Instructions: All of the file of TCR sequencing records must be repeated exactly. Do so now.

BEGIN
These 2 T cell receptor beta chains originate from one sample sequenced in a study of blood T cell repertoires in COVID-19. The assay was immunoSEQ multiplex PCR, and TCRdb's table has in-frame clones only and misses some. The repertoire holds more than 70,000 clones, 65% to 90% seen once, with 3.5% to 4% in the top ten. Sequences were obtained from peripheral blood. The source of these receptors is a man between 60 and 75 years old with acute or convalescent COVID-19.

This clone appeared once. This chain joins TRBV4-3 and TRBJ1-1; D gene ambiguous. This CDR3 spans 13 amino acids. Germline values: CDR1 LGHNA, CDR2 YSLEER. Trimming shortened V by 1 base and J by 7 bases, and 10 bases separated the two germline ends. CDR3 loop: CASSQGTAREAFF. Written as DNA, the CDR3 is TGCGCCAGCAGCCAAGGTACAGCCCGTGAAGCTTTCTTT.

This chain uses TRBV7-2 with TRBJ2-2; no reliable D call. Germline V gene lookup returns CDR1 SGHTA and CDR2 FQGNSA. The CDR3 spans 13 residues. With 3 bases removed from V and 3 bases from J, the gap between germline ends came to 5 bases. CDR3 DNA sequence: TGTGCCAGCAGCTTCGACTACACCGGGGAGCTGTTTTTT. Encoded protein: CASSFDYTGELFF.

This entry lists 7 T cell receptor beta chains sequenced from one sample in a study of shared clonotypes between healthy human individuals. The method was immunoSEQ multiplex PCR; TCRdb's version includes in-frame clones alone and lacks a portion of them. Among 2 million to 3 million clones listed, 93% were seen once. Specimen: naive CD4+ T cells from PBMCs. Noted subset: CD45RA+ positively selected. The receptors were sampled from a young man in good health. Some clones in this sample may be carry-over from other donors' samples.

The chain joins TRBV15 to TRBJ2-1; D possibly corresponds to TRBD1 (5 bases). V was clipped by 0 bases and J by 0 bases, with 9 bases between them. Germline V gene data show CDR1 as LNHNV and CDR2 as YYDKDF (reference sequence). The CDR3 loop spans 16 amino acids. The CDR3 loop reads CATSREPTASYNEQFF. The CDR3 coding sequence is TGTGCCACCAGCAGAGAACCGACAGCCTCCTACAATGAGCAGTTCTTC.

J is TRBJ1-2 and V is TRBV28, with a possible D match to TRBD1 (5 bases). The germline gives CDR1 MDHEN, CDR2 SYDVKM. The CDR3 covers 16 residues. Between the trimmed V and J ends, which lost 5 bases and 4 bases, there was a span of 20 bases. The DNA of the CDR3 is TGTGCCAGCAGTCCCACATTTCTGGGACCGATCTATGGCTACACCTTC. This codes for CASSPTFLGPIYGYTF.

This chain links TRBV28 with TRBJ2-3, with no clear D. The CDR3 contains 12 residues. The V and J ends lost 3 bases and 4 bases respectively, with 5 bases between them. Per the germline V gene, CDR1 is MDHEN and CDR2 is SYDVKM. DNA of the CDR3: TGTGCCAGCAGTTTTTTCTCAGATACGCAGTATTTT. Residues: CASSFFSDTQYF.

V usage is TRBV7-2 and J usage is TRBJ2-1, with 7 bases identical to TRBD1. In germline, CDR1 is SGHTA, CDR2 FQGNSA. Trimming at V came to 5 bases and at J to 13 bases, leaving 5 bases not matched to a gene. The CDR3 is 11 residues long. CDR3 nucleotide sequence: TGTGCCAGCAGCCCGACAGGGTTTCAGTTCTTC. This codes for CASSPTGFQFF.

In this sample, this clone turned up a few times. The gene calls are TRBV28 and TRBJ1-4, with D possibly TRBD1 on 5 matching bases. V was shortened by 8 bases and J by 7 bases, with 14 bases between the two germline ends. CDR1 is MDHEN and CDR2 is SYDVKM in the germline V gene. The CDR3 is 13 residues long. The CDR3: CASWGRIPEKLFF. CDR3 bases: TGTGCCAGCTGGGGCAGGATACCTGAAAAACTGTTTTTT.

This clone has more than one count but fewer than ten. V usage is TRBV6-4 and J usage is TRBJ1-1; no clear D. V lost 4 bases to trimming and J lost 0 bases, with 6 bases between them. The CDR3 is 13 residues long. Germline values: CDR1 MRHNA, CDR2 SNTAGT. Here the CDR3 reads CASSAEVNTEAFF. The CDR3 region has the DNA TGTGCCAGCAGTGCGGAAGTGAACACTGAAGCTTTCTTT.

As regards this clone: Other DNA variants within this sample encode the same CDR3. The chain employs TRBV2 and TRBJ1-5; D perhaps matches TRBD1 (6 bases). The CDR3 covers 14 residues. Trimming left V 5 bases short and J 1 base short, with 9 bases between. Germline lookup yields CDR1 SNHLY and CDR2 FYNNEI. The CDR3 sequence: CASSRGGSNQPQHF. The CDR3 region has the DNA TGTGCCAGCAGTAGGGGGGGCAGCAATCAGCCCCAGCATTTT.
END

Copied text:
These 2 T cell receptor beta chains originate from one sample sequenced in a study of blood T cell repertoires in COVID-19. The assay was immunoSEQ multiplex PCR, and TCRdb's table has in-frame clones only and misses some. The repertoire holds more than 70,000 clones, 65% to 90% seen once, with 3.5% to 4% in the top ten. Sequences were obtained from peripheral blood. The source of these receptors is a man between 60 and 75 years old with acute or convalescent COVID-19.

This clone appeared once. This chain joins TRBV4-3 and TRBJ1-1; D gene ambiguous. This CDR3 spans 13 amino acids. Germline values: CDR1 LGHNA, CDR2 YSLEER. Trimming shortened V by 1 base and J by 7 bases, and 10 bases separated the two germline ends. CDR3 loop: CASSQGTAREAFF. Written as DNA, the CDR3 is TGCGCCAGCAGCCAAGGTACAGCCCGTGAAGCTTTCTTT.

This chain uses TRBV7-2 with TRBJ2-2; no reliable D call. Germline V gene lookup returns CDR1 SGHTA and CDR2 FQGNSA. The CDR3 spans 13 residues. With 3 bases removed from V and 3 bases from J, the gap between germline ends came to 5 bases. CDR3 DNA sequence: TGTGCCAGCAGCTTCGACTACACCGGGGAGCTGTTTTTT. Encoded protein: CASSFDYTGELFF.

This entry lists 7 T cell receptor beta chains sequenced from one sample in a study of shared clonotypes between healthy human individuals. The method was immunoSEQ multiplex PCR; TCRdb's version includes in-frame clones alone and lacks a portion of them. Among 2 million to 3 million clones listed, 93% were seen once. Specimen: naive CD4+ T cells from PBMCs. Noted subset: CD45RA+ positively selected. The receptors were sampled from a young man in good health. Some clones in this sample may be carry-over from other donors' samples.

The chain joins TRBV15 to TRBJ2-1; D possibly corresponds to TRBD1 (5 bases). V was clipped by 0 bases and J by 0 bases, with 9 bases between them. Germline V gene data show CDR1 as LNHNV and CDR2 as YYDKDF (reference sequence). The CDR3 loop spans 16 amino acids. The CDR3 loop reads CATSREPTASYNEQFF. The CDR3 coding sequence is TGTGCCACCAGCAGAGAACCGACAGCCTCCTACAATGAGCAGTTCTTC.

J is TRBJ1-2 and V is TRBV28, with a possible D match to TRBD1 (5 bases). The germline gives CDR1 MDHEN, CDR2 SYDVKM. The CDR3 covers 16 residues. Between the trimmed V and J ends, which lost 5 bases and 4 bases, there was a span of 20 bases. The DNA of the CDR3 is TGTGCCAGCAGTCCCACATTTCTGGGACCGATCTATGGCTACACCTTC. This codes for CASSPTFLGPIYGYTF.

This chain links TRBV28 with TRBJ2-3, with no clear D. The CDR3 contains 12 residues. The V and J ends lost 3 bases and 4 bases respectively, with 5 bases between them. Per the germline V gene, CDR1 is MDHEN and CDR2 is SYDVKM. DNA of the CDR3: TGTGCCAGCAGTTTTTTCTCAGATACGCAGTATTTT. Residues: CASSFFSDTQYF.

V usage is TRBV7-2 and J usage is TRBJ2-1, with 7 bases identical to TRBD1. In germline, CDR1 is SGHTA, CDR2 FQGNSA. Trimming at V came to 5 bases and at J to 13 bases, leaving 5 bases not matched to a gene. The CDR3 is 11 residues long. CDR3 nucleotide sequence: TGTGCCAGCAGCCCGACAGGGTTTCAGTTCTTC. This codes for CASSPTGFQFF.

In this sample, this clone turned up a few times. The gene calls are TRBV28 and TRBJ1-4, with D possibly TRBD1 on 5 matching bases. V was shortened by 8 bases and J by 7 bases, with 14 bases between the two germline ends. CDR1 is MDHEN and CDR2 is SYDVKM in the germline V gene. The CDR3 is 13 residues long. The CDR3: CASWGRIPEKLFF. CDR3 bases: TGTGCCAGCTGGGGCAGGATACCTGAAAAACTGTTTTTT.

This clone has more than one count but fewer than ten. V usage is TRBV6-4 and J usage is TRBJ1-1; no clear D. V lost 4 bases to trimming and J lost 0 bases, with 6 bases between them. The CDR3 is 13 residues long. Germline values: CDR1 MRHNA, CDR2 SNTAGT. Here the CDR3 reads CASSAEVNTEAFF. The CDR3 region has the DNA TGTGCCAGCAGTGCGGAAGTGAACACTGAAGCTTTCTTT.

As regards this clone: Other DNA variants within this sample encode the same CDR3. The chain employs TRBV2 and TRBJ1-5; D perhaps matches TRBD1 (6 bases). The CDR3 covers 14 residues. Trimming left V 5 bases short and J 1 base short, with 9 bases between. Germline lookup yields CDR1 SNHLY and CDR2 FYNNEI. The CDR3 sequence: CASSRGGSNQPQHF. The CDR3 region has the DNA TGTGCCAGCAGTAGGGGGGGCAGCAATCAGCCCCAGCATTTT.